The Book of the Night (Libyrinth)
(Description nicked from B&N.com.)
“The world of the Libyrinth has experienced a series of wrenching changes. After the Libyrarians and their longtime foes the Singers discovered their common heritage, a young healer named Po found the Lion’s Bloom, an ancient and enormously powerful artifact capable of rewriting reality.
Behind the mysteries of their shrouded past has always been the legendary Book of the Night. Sought for generations, both feared and revered, it is the key to this world of wonders. When vain, grasping Queen Thela steals the Lion’s Bloom and imperils the very reality of the world, only the Book can heal what she has rent asunder. An epic journey through strange lands, a perilous encounter in a clockwork city, and the revelation of the truth beyond reality will lead those who find the Book to a moment when their world will either be saved…or cease to exist.”
What initially drew me to this trilogy is the reverence that it shows for books and the printed word. In this final novel, we also get a demonstration of the power of words, both for good and ill. Here, we have the Lion’s Bloom, a pen that can be used to change reality depending on what you write with it. The change is literal, although it’s easy to extrapolate the metaphor in our own lives.
I loved the explanation of where the more fanciful elements of their world came from—and it is a logical explanation, presuming you can suspend disbelief on things like pens that can change reality. It ties in very neatly with the concept of the Libyrinth itself. It also puts me in mind of something Jasper Fforde might have written, since his novels, like North’s, extol the virtues of the printed word.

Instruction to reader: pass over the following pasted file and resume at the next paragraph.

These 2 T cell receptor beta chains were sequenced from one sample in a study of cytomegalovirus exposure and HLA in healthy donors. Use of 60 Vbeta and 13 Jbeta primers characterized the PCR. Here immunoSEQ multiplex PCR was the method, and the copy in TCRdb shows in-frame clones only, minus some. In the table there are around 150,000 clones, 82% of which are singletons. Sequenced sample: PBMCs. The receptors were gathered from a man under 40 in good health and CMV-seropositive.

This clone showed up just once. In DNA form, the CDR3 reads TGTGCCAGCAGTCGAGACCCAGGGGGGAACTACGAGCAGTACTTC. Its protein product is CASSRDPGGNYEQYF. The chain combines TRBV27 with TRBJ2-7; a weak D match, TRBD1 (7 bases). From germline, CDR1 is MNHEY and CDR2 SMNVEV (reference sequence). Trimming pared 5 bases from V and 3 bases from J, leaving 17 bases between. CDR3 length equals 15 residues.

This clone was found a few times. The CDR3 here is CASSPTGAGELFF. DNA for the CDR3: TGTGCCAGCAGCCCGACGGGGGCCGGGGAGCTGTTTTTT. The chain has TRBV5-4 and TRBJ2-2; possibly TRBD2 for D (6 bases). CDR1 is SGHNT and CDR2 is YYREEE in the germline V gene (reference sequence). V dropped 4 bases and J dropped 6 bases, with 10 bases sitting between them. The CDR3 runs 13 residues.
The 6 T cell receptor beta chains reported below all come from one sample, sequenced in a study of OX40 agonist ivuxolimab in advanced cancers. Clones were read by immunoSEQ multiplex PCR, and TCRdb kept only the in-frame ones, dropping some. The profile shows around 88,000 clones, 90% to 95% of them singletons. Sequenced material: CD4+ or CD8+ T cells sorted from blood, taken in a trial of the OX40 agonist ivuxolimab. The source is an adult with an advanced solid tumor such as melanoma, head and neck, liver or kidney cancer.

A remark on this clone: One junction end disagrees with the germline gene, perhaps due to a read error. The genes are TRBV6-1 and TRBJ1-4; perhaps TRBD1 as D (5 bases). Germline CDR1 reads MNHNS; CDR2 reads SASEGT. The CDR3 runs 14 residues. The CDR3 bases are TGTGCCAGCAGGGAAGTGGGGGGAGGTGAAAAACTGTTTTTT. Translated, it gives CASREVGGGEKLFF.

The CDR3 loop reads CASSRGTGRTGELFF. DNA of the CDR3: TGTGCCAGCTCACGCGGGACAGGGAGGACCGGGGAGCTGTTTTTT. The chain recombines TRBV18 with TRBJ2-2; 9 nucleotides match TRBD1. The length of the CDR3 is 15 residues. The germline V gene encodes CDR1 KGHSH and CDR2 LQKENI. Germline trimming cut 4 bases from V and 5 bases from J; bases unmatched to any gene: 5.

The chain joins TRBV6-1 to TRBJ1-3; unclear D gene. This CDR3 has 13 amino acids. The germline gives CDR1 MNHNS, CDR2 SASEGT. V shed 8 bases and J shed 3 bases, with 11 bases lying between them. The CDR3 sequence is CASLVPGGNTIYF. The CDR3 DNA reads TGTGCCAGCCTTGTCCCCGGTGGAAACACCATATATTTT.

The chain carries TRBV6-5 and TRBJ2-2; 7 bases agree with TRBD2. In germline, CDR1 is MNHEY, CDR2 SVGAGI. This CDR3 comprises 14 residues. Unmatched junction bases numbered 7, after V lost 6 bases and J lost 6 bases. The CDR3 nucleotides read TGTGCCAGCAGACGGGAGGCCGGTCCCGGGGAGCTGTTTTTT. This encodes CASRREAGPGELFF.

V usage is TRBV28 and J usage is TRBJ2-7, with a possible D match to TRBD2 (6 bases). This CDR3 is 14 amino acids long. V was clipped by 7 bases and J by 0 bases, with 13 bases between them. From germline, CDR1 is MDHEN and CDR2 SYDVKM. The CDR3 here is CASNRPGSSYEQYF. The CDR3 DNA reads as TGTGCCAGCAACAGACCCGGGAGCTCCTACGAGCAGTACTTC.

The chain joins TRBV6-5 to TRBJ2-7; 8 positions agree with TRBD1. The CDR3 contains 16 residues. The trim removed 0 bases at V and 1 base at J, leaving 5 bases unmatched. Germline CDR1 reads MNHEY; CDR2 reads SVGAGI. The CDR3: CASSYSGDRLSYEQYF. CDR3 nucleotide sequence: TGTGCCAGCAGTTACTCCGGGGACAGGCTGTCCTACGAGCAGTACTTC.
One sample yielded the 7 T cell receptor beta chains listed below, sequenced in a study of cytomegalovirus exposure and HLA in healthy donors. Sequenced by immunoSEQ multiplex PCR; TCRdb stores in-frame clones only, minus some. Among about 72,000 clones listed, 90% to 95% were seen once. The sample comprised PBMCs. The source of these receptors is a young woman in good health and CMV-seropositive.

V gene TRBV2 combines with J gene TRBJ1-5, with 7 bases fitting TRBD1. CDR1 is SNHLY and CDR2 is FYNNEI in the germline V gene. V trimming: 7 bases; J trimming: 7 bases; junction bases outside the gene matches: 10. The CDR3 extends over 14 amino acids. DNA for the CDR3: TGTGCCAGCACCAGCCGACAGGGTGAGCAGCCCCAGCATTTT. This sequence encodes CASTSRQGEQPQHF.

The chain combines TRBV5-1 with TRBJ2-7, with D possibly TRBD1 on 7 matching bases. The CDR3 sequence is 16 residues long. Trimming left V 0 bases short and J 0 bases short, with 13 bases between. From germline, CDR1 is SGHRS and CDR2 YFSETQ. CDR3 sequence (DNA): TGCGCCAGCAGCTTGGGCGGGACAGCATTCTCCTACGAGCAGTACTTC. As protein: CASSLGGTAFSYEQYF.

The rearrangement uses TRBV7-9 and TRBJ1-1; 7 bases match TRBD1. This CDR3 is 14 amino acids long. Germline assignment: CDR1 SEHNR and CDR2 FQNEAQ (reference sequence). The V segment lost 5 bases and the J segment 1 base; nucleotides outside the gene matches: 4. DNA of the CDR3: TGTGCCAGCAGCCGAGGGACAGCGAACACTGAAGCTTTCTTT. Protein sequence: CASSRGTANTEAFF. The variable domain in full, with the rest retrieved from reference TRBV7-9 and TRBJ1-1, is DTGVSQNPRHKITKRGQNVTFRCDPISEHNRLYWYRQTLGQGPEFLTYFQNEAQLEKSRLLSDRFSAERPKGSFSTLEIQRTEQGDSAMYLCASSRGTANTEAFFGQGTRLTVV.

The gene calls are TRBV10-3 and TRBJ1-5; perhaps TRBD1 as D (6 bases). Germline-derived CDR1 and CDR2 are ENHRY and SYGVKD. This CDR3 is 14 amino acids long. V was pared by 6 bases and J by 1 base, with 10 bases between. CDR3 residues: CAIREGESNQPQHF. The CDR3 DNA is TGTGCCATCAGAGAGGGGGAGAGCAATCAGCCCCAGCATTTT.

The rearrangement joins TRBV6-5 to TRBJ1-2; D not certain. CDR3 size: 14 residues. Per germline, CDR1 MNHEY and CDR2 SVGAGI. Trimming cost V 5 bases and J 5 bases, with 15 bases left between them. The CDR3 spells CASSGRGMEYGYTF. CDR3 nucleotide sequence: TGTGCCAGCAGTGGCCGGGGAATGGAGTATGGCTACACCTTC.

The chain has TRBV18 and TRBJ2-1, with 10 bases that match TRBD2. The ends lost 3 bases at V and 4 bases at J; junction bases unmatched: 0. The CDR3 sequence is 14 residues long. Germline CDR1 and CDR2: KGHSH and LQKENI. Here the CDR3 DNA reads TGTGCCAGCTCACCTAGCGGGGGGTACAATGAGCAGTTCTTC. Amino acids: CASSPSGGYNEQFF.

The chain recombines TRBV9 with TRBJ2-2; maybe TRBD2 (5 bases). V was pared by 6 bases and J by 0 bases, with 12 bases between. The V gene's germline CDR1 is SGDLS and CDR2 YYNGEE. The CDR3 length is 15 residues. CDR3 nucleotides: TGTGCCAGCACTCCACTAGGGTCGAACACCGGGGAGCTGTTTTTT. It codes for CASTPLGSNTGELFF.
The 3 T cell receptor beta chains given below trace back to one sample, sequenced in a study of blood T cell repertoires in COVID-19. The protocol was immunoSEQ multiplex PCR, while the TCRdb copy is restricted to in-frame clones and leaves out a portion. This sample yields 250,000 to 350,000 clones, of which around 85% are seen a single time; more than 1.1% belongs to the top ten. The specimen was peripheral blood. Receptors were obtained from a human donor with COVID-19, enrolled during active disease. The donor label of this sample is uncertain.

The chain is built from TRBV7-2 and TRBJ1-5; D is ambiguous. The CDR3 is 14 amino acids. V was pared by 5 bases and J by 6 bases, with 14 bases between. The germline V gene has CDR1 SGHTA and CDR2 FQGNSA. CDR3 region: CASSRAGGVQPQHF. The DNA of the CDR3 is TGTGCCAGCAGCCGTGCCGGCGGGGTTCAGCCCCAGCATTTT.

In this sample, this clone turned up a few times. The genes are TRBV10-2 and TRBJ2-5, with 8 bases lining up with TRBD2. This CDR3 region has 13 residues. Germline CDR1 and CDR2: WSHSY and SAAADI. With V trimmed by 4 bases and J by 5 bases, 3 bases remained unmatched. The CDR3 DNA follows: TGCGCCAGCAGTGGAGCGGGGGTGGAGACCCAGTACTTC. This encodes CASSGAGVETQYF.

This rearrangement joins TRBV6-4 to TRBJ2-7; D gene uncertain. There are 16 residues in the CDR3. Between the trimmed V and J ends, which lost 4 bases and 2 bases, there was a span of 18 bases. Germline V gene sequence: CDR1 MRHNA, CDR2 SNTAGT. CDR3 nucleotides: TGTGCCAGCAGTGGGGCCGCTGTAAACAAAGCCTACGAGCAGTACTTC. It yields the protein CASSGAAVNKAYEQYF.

Beyond the setting, I appreciated that the story was so well balanced among a diverse cast of characters. We get the viewpoints of male and female, higher class and lower class, adventurers and scholars. Of them all, my favorite character is Po. His inner journey in the previous book was one of the most interesting and involved of any young adult novel I’ve read. Given how much chaos is in the rest of the story, his gentleness is a welcome contrast.
North has created one of the most inventive young adult trilogies with her Libyrinth novels, and The Book of the Night is an awesome way to conclude it. Although not nearly as well-known as some other series on the market, this one combines quality storytelling with compelling characters and I highly recommend it to anybody, no matter your age.
Also by this author: The Boy from Ilysies, Libyrinth
This review appeared on Owlcat Mountain on February 22, 2013.